The health effects of air pollutants in pharma labs include damage to both the health of workers at the lab and to those who use the products created at a lab. The microorganisms and criteria air pollutants that can be found in a pharma lab’s air can cause damage to the respiratory tract. This includes damage to the lungs, nose, and throat. Air pollutants can irritate the eyes and skin as well.
High volumes of exposure to air pollutants can exacerbate previously existing respiratory conditions or lead to the development of respiratory conditions like pneumonia. Exposure to particulate matter pollution can increase a person’s risk of developing cancer and exposure to microorganisms can cause diseases associated with the various microbes.
Exposure to microbes through contaminated drugs can be extremely dangerous to the health of the individuals taking those drugs, and drug batches are contaminated in non-trivial amounts.
Air pollution can even contaminate drugs once they have left the pharma lab and arrived at a hospital or drug dispensary. Research conducted at a hospital in Tanzania found that approximately 50% of all products produced at a pharma lab and sent to a hospital were heavily contaminated with bacteria, consisting of Candida, Bacillus and Klebsiella species. Not only can these microbes cause diseases, but research into the bacterial strains found at the plant indicated that they were resistant to cloxacillin and Augmentin, common forms of antibiotics. This means that if proper care isn’t used when preparing drugs, the drugs could become infected with antibiotic-resistant bacteria.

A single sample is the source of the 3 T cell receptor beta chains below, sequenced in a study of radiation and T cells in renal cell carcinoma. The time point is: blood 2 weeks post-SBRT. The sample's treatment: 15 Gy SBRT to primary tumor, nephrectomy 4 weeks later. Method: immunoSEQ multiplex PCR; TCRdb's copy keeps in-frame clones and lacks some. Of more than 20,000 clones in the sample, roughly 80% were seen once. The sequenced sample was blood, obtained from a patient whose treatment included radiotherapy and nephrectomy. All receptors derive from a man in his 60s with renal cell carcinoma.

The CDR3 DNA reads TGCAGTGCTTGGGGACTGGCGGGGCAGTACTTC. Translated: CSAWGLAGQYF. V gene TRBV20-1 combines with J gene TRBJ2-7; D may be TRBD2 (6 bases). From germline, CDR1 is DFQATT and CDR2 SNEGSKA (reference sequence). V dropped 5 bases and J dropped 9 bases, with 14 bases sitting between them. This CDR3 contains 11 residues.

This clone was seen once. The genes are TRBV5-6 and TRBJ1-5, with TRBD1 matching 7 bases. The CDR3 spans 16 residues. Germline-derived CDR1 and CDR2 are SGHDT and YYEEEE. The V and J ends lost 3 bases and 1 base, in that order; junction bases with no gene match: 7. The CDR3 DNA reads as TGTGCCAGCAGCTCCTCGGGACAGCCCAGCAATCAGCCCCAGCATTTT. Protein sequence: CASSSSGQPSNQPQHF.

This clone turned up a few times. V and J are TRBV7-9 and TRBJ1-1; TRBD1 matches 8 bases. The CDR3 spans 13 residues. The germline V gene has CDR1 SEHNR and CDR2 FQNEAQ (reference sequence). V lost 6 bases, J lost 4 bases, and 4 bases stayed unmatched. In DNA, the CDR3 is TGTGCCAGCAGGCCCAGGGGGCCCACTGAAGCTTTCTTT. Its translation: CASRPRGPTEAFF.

“Even the chemicals used to clean up pharma labs can cause damage to people’s health if not properly used and controlled,” explains Seyffer. “Chemical cleaners often release VOCs which can irritate the eyes, nose and throat in small amounts and cause permanent lung damage in greater amounts.” (2)
Controlling Air Pollution In Pharma Labs